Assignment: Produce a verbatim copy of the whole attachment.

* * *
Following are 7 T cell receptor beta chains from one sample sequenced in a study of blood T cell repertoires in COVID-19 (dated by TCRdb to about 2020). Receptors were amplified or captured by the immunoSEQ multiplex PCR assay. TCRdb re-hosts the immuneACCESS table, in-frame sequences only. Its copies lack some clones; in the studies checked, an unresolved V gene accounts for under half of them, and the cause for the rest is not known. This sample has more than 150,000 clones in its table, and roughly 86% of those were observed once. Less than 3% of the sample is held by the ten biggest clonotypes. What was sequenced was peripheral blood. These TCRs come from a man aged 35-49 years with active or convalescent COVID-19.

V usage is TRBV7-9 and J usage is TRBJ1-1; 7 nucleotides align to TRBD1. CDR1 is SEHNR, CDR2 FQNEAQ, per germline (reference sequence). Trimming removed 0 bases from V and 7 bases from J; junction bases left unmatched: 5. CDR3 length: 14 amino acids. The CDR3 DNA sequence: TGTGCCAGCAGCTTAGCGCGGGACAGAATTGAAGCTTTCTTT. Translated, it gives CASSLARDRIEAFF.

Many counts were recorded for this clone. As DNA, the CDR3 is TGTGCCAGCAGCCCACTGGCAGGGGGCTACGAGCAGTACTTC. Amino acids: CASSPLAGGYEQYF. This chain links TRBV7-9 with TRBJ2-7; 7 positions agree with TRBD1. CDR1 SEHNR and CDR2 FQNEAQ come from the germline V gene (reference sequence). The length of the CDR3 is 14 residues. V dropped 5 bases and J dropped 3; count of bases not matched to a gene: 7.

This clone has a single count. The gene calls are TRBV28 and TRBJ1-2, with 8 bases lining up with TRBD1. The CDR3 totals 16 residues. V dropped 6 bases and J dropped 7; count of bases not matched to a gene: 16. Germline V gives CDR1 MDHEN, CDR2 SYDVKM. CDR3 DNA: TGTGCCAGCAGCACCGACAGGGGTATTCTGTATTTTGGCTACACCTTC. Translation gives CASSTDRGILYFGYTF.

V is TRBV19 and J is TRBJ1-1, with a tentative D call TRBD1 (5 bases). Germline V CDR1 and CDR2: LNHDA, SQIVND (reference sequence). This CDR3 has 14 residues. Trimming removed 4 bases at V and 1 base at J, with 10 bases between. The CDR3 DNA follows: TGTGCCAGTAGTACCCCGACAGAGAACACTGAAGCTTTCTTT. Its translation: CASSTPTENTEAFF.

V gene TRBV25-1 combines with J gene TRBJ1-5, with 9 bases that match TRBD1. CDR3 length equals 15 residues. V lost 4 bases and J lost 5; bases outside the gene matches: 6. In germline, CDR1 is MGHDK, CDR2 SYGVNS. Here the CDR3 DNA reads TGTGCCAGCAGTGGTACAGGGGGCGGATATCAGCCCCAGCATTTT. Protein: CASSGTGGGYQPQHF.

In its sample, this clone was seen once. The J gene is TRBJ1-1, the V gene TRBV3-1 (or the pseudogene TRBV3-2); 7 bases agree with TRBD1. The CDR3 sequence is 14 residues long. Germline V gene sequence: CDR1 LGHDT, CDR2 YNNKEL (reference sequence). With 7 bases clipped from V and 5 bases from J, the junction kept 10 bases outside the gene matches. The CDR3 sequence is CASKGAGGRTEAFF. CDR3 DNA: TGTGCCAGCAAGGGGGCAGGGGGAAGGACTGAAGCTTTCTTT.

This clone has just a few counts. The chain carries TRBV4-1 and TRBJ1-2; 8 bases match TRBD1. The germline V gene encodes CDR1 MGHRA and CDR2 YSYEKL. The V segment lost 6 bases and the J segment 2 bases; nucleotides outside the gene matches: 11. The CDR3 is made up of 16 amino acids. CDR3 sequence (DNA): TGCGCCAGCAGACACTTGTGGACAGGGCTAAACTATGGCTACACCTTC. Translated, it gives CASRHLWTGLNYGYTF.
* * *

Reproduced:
Following are 7 T cell receptor beta chains from one sample sequenced in a study of blood T cell repertoires in COVID-19 (dated by TCRdb to about 2020). Receptors were amplified or captured by the immunoSEQ multiplex PCR assay. TCRdb re-hosts the immuneACCESS table, in-frame sequences only. Its copies lack some clones; in the studies checked, an unresolved V gene accounts for under half of them, and the cause for the rest is not known. This sample has more than 150,000 clones in its table, and roughly 86% of those were observed once. Less than 3% of the sample is held by the ten biggest clonotypes. What was sequenced was peripheral blood. These TCRs come from a man aged 35-49 years with active or convalescent COVID-19.

V usage is TRBV7-9 and J usage is TRBJ1-1; 7 nucleotides align to TRBD1. CDR1 is SEHNR, CDR2 FQNEAQ, per germline (reference sequence). Trimming removed 0 bases from V and 7 bases from J; junction bases left unmatched: 5. CDR3 length: 14 amino acids. The CDR3 DNA sequence: TGTGCCAGCAGCTTAGCGCGGGACAGAATTGAAGCTTTCTTT. Translated, it gives CASSLARDRIEAFF.

Many counts were recorded for this clone. As DNA, the CDR3 is TGTGCCAGCAGCCCACTGGCAGGGGGCTACGAGCAGTACTTC. Amino acids: CASSPLAGGYEQYF. This chain links TRBV7-9 with TRBJ2-7; 7 positions agree with TRBD1. CDR1 SEHNR and CDR2 FQNEAQ come from the germline V gene (reference sequence). The length of the CDR3 is 14 residues. V dropped 5 bases and J dropped 3; count of bases not matched to a gene: 7.

This clone has a single count. The gene calls are TRBV28 and TRBJ1-2, with 8 bases lining up with TRBD1. The CDR3 totals 16 residues. V dropped 6 bases and J dropped 7; count of bases not matched to a gene: 16. Germline V gives CDR1 MDHEN, CDR2 SYDVKM. CDR3 DNA: TGTGCCAGCAGCACCGACAGGGGTATTCTGTATTTTGGCTACACCTTC. Translation gives CASSTDRGILYFGYTF.

V is TRBV19 and J is TRBJ1-1, with a tentative D call TRBD1 (5 bases). Germline V CDR1 and CDR2: LNHDA, SQIVND (reference sequence). This CDR3 has 14 residues. Trimming removed 4 bases at V and 1 base at J, with 10 bases between. The CDR3 DNA follows: TGTGCCAGTAGTACCCCGACAGAGAACACTGAAGCTTTCTTT. Its translation: CASSTPTENTEAFF.

V gene TRBV25-1 combines with J gene TRBJ1-5, with 9 bases that match TRBD1. CDR3 length equals 15 residues. V lost 4 bases and J lost 5; bases outside the gene matches: 6. In germline, CDR1 is MGHDK, CDR2 SYGVNS. Here the CDR3 DNA reads TGTGCCAGCAGTGGTACAGGGGGCGGATATCAGCCCCAGCATTTT. Protein: CASSGTGGGYQPQHF.

In its sample, this clone was seen once. The J gene is TRBJ1-1, the V gene TRBV3-1 (or the pseudogene TRBV3-2); 7 bases agree with TRBD1. The CDR3 sequence is 14 residues long. Germline V gene sequence: CDR1 LGHDT, CDR2 YNNKEL (reference sequence). With 7 bases clipped from V and 5 bases from J, the junction kept 10 bases outside the gene matches. The CDR3 sequence is CASKGAGGRTEAFF. CDR3 DNA: TGTGCCAGCAAGGGGGCAGGGGGAAGGACTGAAGCTTTCTTT.

This clone has just a few counts. The chain carries TRBV4-1 and TRBJ1-2; 8 bases match TRBD1. The germline V gene encodes CDR1 MGHRA and CDR2 YSYEKL. The V segment lost 6 bases and the J segment 2 bases; nucleotides outside the gene matches: 11. The CDR3 is made up of 16 amino acids. CDR3 sequence (DNA): TGCGCCAGCAGACACTTGTGGACAGGGCTAAACTATGGCTACACCTTC. Translated, it gives CASRHLWTGLNYGYTF.